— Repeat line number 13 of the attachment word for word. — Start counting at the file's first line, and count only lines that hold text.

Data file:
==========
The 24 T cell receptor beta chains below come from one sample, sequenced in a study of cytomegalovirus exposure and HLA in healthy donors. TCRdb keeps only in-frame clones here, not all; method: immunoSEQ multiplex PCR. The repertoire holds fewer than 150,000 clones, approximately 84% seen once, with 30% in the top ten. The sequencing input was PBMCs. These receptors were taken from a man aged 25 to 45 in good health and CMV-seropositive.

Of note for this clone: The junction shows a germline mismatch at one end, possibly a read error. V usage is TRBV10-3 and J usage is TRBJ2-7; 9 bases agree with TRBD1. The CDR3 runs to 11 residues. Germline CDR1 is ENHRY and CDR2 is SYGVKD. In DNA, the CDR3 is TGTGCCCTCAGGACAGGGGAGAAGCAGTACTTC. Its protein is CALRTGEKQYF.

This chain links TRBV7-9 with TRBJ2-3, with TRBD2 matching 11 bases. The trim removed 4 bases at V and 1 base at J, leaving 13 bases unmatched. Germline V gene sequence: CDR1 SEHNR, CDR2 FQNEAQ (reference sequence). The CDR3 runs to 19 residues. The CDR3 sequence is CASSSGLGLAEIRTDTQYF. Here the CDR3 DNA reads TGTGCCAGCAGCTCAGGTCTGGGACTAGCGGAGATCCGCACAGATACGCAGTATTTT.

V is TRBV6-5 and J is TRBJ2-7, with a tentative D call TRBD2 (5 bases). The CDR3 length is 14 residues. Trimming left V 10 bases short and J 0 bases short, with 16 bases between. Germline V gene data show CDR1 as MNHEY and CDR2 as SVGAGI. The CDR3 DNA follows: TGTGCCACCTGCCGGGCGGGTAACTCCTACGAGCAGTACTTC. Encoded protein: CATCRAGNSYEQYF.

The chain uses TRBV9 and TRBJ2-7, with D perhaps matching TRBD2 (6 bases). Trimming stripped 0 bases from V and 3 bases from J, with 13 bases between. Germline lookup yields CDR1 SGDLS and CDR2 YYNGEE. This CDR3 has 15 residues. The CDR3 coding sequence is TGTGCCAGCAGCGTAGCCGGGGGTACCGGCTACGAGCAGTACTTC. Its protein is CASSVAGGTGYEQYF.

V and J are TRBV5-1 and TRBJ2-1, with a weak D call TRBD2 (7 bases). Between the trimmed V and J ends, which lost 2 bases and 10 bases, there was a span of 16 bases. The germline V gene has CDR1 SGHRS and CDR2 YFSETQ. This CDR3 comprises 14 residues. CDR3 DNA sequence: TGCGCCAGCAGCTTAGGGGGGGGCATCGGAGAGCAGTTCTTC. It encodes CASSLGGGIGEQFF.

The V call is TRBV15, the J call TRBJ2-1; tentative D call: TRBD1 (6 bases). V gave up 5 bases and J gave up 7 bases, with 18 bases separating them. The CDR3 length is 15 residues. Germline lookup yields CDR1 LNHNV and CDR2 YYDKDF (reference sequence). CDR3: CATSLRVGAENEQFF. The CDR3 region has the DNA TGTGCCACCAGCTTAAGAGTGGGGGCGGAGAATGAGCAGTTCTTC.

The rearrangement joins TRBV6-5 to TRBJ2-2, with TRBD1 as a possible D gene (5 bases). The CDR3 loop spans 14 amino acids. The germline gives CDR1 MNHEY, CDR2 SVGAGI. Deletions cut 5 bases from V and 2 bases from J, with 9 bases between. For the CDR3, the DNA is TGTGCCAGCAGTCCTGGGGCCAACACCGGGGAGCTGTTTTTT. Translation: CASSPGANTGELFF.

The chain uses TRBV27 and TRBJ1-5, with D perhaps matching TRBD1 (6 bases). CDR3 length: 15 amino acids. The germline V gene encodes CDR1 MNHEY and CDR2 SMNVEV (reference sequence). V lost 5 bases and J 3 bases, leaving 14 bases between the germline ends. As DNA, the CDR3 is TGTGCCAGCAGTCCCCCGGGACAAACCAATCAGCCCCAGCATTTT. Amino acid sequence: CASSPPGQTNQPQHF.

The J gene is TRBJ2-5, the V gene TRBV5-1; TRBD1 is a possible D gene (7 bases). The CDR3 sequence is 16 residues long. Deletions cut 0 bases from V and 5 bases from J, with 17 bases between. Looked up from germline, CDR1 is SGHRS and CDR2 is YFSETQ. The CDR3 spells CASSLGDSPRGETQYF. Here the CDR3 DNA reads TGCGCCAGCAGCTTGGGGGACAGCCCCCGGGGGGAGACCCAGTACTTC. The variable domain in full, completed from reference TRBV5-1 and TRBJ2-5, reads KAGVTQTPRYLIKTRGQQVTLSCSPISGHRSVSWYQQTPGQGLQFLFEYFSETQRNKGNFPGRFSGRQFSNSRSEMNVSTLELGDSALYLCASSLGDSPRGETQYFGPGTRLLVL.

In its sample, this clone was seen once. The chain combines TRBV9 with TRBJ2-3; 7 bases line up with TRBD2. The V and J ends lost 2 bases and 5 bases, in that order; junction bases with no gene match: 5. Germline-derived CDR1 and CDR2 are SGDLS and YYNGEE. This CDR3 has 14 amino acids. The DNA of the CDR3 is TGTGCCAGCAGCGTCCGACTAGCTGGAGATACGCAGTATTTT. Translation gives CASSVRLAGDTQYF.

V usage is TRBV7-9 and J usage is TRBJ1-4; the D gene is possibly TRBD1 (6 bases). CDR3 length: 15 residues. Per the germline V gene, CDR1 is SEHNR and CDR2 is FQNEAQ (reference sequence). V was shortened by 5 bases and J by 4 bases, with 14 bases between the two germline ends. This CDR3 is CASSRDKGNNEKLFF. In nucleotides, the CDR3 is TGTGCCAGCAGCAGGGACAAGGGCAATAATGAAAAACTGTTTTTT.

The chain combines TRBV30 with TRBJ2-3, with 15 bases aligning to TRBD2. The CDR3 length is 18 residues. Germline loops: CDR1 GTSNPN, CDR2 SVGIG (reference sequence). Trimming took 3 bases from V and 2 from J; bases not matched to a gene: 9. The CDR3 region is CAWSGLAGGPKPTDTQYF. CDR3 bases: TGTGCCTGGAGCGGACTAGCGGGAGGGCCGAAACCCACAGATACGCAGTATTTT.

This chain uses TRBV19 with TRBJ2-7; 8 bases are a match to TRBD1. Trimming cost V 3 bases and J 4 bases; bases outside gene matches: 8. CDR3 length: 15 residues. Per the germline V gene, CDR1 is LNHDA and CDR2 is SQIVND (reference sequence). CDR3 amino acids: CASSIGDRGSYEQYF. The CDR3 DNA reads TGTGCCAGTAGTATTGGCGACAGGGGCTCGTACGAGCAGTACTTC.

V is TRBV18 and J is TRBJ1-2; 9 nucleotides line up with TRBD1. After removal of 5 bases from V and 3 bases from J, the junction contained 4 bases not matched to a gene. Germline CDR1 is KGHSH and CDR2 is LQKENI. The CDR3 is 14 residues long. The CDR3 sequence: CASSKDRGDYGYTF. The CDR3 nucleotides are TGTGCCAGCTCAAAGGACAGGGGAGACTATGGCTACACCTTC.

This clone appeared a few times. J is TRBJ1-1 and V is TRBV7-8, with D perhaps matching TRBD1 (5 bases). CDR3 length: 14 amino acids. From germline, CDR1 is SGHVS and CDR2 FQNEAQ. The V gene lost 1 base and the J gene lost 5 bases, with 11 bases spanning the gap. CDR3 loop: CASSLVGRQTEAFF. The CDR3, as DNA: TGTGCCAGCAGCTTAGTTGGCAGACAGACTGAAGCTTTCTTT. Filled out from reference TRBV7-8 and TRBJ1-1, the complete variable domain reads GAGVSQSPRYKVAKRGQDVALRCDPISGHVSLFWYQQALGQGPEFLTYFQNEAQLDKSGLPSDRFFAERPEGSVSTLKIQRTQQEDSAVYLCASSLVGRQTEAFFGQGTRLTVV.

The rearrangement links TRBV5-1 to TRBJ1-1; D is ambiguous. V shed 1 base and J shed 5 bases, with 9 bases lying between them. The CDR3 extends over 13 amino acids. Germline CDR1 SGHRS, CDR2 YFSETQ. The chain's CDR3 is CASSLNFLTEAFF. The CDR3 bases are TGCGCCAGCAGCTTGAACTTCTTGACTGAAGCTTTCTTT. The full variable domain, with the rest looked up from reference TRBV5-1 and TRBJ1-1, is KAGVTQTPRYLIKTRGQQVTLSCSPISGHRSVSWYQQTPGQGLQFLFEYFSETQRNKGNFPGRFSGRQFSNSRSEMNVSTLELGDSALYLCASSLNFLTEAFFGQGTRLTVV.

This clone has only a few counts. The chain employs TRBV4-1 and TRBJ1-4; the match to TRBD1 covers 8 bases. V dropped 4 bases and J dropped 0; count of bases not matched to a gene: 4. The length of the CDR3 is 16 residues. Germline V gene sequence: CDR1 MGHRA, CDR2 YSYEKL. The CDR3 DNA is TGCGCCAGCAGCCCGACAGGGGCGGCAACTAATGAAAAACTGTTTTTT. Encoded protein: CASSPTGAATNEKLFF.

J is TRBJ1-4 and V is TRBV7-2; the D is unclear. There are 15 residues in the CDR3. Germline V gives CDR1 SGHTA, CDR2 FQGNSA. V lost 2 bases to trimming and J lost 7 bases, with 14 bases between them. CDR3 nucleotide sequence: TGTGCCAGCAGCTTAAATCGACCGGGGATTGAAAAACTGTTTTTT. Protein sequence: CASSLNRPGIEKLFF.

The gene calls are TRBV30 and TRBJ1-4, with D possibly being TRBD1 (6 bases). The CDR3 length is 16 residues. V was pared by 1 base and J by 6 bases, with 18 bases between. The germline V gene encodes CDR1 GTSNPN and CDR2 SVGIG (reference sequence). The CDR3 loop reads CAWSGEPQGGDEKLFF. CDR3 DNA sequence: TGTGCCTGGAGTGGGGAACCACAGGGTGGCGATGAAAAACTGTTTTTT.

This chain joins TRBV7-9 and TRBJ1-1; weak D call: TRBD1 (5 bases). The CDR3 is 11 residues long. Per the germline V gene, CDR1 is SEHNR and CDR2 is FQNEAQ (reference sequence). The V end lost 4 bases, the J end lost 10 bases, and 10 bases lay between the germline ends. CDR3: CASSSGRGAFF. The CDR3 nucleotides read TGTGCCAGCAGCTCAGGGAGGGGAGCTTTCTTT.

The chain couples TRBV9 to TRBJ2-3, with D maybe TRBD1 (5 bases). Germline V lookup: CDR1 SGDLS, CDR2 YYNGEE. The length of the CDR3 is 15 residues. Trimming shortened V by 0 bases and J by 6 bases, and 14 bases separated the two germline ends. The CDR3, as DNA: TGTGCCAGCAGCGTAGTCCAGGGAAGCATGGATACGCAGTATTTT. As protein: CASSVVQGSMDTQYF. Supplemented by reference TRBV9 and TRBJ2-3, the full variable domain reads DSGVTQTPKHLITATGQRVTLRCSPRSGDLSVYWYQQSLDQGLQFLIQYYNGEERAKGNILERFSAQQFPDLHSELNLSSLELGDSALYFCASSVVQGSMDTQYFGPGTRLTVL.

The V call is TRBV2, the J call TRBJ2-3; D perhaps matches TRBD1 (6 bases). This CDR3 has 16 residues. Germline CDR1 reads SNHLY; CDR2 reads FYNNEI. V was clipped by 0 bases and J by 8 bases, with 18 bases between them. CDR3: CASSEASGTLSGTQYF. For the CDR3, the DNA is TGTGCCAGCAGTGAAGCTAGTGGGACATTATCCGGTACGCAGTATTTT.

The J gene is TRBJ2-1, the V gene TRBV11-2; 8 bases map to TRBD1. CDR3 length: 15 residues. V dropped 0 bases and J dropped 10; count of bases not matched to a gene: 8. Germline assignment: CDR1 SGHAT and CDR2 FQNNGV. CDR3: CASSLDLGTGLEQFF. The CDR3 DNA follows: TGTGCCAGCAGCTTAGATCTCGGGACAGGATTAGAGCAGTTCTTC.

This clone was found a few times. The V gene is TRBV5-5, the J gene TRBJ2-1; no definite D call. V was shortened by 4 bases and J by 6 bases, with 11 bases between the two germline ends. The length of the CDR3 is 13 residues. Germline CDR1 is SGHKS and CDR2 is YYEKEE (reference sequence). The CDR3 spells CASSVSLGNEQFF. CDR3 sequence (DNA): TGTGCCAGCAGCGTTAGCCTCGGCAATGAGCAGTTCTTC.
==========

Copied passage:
The chain combines TRBV30 with TRBJ2-3, with 15 bases aligning to TRBD2. The CDR3 length is 18 residues. Germline loops: CDR1 GTSNPN, CDR2 SVGIG (reference sequence). Trimming took 3 bases from V and 2 from J; bases not matched to a gene: 9. The CDR3 region is CAWSGLAGGPKPTDTQYF. CDR3 bases: TGTGCCTGGAGCGGACTAGCGGGAGGGCCGAAACCCACAGATACGCAGTATTTT.